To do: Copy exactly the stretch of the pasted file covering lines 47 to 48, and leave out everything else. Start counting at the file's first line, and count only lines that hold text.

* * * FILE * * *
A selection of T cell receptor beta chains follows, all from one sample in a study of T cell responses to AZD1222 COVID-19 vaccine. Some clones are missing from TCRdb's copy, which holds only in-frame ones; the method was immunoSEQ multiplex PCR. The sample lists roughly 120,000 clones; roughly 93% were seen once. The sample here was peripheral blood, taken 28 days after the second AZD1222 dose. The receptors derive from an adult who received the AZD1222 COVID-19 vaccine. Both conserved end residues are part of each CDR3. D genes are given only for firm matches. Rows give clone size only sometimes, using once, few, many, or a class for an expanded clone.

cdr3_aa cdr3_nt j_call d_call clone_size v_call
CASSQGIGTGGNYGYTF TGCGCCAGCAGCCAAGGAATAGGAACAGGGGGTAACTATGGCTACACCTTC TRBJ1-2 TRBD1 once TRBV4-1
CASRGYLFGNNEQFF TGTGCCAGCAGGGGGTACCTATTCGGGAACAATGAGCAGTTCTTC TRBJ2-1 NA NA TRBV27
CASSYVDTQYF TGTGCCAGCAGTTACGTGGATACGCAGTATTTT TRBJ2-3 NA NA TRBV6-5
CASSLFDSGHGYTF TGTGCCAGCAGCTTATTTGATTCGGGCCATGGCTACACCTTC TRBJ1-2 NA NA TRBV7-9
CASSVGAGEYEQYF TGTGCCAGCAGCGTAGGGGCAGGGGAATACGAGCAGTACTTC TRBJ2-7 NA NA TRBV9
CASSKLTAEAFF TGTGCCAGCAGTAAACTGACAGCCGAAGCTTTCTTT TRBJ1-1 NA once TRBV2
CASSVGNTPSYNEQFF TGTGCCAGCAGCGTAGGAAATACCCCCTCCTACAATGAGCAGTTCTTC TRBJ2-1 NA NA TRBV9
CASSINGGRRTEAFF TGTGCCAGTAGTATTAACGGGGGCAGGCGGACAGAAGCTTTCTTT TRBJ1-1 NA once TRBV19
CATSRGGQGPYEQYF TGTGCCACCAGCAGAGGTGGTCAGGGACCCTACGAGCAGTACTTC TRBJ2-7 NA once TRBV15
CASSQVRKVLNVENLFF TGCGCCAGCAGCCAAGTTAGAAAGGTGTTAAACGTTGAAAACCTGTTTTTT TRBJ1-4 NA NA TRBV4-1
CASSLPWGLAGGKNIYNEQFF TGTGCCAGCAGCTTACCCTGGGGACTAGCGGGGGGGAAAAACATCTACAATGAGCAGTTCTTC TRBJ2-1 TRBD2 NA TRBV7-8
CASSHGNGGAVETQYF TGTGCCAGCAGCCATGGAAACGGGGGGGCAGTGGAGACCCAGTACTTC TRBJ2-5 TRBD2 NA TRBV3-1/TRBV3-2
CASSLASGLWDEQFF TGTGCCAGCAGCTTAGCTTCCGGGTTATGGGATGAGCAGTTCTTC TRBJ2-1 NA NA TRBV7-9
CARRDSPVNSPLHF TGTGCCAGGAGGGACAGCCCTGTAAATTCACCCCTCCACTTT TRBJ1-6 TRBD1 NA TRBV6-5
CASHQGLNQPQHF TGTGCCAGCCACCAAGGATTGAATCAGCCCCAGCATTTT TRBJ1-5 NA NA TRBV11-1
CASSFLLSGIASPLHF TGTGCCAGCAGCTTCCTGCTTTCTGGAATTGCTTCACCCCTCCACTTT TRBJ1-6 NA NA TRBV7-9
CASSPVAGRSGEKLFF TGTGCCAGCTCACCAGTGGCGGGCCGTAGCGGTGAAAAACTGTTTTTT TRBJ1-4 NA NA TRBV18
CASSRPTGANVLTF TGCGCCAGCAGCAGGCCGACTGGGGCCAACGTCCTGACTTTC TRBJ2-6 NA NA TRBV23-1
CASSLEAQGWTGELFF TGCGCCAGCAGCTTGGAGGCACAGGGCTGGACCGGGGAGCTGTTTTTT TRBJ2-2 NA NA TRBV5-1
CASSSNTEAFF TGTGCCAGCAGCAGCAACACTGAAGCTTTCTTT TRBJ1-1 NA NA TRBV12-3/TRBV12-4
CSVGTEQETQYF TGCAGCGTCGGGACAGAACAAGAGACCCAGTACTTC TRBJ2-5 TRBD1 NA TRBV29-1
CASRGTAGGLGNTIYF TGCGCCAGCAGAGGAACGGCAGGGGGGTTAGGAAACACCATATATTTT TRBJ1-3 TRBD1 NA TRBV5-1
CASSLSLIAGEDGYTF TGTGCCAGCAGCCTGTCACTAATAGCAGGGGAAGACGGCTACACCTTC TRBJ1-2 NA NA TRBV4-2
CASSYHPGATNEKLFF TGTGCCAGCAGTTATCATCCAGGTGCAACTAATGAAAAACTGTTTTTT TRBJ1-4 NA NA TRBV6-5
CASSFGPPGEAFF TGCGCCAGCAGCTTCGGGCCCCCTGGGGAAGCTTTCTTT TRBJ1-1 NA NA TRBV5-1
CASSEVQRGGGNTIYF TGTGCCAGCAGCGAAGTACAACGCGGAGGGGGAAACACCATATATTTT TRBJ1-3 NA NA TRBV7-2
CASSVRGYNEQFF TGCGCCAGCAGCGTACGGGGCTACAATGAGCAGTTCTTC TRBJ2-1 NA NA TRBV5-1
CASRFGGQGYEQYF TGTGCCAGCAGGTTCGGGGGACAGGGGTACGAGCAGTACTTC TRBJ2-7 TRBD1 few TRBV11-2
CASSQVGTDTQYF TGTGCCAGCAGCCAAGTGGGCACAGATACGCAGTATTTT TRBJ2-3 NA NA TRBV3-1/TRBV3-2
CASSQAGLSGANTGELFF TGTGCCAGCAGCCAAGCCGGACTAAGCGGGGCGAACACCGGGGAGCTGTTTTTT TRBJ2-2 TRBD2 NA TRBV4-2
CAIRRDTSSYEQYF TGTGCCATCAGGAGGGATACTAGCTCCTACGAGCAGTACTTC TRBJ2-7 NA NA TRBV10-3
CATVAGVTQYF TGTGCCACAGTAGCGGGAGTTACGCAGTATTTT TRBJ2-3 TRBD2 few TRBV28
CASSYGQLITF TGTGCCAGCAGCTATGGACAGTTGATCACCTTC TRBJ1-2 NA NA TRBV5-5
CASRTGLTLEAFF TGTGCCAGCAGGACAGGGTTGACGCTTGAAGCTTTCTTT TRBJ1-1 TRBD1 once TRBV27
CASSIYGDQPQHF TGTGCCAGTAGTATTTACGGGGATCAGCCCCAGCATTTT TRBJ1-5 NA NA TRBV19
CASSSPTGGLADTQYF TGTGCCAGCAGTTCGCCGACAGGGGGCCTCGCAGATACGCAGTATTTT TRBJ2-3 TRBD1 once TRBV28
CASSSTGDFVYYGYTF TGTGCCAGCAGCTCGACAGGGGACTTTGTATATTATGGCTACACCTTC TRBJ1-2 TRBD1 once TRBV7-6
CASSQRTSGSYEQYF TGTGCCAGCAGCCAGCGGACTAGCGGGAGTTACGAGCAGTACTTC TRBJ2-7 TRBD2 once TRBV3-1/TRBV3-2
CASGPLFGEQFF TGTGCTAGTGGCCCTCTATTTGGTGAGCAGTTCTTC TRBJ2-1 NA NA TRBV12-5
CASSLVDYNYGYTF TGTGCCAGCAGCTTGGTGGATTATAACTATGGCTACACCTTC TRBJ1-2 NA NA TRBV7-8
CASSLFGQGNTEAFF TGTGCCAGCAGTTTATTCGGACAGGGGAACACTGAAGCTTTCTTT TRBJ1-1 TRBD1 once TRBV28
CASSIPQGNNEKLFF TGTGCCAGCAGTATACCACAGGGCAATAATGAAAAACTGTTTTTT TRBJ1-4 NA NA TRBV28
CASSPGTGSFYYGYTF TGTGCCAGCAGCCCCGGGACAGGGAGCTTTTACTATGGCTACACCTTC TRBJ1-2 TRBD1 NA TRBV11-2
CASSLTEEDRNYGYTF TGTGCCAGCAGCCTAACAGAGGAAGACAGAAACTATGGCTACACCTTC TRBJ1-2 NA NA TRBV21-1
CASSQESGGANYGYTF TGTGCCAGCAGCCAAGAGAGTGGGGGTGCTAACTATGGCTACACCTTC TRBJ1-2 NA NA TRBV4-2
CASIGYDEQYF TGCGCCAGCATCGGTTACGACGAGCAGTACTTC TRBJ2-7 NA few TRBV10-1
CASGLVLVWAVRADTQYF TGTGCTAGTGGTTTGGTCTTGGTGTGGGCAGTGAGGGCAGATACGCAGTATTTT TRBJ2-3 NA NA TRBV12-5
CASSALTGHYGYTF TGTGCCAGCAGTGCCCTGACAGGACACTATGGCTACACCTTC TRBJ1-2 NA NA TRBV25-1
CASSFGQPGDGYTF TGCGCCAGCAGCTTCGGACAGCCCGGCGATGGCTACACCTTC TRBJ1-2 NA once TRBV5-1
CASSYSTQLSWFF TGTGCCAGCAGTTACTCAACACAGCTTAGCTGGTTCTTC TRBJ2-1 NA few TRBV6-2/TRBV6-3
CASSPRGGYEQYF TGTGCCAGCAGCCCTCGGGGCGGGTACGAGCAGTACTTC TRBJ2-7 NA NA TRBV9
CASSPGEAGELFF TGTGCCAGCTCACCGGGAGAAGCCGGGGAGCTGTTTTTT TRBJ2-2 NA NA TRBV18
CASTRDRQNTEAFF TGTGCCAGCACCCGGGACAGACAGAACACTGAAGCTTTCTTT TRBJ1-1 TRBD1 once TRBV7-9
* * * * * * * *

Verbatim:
CASSQESGGANYGYTF TGTGCCAGCAGCCAAGAGAGTGGGGGTGCTAACTATGGCTACACCTTC TRBJ1-2 NA NA TRBV4-2
CASIGYDEQYF TGCGCCAGCATCGGTTACGACGAGCAGTACTTC TRBJ2-7 NA few TRBV10-1